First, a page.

As soon as humans had telescopes strong enough to study Mars in detail, we've asked ourselves two questions: Does Mars have life? How can we establish contact?
The question has echoed through the ages: “Is there life on Mars?”
First tracked in the sky by ancient people thousands of years ago and now being observed by a cosmic helicopter, the “Red Planet” has nonetheless remained elusive to us. But Earthlings today remain perhaps the most curious about the possibility of alien life on Mars — and how humans might one day settle there.
From theories about Martian canals to alien radio messages, here’s how humans have thought about life on Mars over time — and how some have even tried to reach out to their Martian brethren.
Alien Canals And Early Theories About Life On Mars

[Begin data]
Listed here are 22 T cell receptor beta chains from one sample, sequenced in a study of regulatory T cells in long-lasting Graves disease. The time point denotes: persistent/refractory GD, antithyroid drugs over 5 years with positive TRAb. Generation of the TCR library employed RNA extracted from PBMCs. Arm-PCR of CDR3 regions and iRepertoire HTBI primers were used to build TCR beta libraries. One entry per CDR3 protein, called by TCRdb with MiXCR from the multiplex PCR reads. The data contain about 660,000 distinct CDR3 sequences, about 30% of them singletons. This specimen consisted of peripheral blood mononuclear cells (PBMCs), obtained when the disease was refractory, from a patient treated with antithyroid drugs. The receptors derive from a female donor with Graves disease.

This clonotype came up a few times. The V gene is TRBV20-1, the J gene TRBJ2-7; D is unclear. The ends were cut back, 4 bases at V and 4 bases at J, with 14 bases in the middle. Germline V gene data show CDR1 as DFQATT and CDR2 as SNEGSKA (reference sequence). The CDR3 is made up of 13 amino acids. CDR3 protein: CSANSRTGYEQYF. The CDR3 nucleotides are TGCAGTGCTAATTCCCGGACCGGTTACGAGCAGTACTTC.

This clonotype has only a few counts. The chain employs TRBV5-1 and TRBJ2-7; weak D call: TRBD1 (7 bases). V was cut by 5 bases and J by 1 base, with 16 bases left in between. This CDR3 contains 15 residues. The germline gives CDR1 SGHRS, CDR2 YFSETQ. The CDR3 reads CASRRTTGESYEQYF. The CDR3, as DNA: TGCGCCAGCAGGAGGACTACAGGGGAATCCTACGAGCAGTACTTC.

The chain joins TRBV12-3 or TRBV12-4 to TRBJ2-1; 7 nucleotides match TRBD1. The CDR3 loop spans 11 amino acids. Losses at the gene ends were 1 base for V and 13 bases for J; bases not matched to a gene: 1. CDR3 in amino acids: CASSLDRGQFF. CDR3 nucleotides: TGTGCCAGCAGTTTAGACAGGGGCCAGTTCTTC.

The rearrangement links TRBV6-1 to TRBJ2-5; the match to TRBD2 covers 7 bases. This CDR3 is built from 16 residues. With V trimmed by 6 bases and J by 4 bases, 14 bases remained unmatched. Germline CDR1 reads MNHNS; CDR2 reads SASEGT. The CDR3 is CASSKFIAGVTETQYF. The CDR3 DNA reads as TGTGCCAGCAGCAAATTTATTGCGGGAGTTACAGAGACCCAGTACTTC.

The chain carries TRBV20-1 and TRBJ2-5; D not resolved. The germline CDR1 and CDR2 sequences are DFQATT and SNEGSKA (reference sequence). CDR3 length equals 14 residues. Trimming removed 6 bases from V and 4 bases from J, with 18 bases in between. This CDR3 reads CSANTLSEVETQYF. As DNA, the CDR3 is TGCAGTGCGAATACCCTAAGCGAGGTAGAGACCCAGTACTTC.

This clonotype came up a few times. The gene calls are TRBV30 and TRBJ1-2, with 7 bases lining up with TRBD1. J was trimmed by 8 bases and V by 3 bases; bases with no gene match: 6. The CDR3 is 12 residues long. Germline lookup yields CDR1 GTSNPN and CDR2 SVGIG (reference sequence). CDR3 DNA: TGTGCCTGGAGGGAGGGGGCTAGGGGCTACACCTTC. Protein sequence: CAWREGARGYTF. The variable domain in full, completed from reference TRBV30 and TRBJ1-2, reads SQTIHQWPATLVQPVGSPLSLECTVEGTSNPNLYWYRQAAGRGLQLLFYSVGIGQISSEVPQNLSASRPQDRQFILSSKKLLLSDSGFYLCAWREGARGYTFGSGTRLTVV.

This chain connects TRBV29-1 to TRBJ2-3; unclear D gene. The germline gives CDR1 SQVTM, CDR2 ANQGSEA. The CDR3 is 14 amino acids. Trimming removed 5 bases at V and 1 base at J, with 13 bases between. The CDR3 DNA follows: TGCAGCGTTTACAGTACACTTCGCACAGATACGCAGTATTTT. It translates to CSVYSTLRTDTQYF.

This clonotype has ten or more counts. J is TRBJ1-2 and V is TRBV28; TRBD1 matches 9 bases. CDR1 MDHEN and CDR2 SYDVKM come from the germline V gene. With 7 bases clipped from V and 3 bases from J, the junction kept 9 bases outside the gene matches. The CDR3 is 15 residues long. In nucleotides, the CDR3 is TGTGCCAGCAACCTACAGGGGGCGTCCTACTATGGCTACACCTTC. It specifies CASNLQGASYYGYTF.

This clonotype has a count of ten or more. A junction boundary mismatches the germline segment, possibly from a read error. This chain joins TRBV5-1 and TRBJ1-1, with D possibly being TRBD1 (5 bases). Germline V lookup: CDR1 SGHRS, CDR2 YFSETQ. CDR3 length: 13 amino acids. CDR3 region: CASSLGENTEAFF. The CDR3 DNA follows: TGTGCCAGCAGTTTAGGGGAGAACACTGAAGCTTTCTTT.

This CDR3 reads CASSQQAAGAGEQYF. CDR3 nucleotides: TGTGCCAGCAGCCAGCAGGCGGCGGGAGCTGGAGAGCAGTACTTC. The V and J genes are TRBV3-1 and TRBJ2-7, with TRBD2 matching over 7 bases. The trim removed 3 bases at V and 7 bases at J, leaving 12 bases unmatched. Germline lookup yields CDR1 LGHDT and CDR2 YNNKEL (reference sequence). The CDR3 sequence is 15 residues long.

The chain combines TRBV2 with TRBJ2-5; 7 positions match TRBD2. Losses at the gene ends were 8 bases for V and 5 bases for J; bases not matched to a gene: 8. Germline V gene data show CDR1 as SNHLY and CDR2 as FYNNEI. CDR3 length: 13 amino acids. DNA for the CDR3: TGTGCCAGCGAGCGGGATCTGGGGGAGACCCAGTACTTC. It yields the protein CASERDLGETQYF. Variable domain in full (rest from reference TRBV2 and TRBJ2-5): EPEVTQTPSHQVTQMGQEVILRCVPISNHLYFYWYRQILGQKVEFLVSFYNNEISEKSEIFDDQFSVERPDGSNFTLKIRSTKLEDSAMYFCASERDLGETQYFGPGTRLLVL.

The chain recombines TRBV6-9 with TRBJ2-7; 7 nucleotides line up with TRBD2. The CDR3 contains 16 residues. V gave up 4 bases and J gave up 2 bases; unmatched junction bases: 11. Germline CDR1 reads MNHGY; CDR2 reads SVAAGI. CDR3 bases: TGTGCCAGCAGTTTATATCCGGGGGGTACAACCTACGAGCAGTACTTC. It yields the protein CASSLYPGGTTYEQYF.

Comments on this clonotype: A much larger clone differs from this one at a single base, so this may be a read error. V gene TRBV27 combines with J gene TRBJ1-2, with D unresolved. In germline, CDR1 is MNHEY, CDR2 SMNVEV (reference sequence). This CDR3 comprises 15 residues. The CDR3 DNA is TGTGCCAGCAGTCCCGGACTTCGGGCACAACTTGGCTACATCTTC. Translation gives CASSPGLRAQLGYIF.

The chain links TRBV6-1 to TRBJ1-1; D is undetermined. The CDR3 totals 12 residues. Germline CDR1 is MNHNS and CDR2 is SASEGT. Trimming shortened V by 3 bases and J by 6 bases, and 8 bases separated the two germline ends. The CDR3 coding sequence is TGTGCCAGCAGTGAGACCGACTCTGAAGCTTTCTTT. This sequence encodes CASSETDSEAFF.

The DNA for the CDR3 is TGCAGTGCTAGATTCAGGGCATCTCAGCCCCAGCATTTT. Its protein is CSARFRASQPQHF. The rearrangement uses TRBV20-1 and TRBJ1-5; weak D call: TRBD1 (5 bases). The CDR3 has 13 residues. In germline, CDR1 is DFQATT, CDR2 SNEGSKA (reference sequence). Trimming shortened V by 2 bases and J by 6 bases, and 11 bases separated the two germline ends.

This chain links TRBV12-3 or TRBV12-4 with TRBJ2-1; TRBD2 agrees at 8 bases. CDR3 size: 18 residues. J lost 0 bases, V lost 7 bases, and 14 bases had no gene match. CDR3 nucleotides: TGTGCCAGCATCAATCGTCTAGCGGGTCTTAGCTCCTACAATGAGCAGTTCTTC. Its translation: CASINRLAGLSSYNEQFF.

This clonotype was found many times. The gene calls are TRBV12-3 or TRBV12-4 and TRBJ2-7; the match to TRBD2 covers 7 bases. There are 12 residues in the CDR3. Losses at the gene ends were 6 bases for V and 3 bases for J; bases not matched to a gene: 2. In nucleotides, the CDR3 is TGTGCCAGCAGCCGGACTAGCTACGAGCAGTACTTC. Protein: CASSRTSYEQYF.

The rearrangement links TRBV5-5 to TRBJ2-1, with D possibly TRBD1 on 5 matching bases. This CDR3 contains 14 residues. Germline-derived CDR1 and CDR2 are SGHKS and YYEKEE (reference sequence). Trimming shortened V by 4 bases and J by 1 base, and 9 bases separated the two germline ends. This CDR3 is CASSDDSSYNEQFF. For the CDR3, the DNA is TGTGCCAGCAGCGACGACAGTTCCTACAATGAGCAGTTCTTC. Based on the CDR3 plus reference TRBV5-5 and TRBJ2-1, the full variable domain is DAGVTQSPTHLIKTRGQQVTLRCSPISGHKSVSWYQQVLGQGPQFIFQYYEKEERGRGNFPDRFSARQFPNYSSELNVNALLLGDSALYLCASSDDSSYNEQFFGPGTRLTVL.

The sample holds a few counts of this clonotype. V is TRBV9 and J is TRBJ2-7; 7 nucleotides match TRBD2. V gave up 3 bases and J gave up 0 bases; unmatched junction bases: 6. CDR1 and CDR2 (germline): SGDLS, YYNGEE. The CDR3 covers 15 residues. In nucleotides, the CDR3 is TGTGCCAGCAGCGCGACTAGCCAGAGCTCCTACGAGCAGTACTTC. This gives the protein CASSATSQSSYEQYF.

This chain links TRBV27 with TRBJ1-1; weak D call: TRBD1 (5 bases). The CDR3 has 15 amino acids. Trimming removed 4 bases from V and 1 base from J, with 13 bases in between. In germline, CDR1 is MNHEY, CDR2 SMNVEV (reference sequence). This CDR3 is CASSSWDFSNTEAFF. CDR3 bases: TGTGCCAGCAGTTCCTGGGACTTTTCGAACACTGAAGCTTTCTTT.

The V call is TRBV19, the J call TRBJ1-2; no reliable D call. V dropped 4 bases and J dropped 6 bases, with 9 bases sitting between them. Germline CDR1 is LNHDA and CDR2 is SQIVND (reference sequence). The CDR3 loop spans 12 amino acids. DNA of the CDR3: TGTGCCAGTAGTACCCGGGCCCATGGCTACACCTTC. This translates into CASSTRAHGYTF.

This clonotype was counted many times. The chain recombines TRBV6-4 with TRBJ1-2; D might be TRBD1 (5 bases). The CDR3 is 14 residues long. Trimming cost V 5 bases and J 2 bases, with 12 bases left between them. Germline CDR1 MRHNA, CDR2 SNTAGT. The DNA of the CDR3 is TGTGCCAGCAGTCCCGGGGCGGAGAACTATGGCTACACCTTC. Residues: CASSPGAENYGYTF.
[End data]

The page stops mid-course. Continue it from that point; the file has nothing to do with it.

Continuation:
Mars appears often in ancient texts as a “fire star” or as representing the god of war. In the 17th-century, early telescopes even allowed scientists to get a glimpse of the Red Planet.
But it took more powerful telescopes for astronomers to get a close look — and for theories about life on Mars to take off.
In 1877, the Italian astronomer Giovanni Schiaparelli noticed crisscrossing lines covering the Red Planet. He called the lines canali, meaning “channels.” Schiaparelli wasn’t convinced these were the product of alien life. But others certainly were.
As word spread, “canali” was translated as “canals.” And if there were canals — wouldn’t that suggest that there were also aliens digging them? Many came to believe that the lines across Mars’ surface were a magnificent planet-wide system of waterways.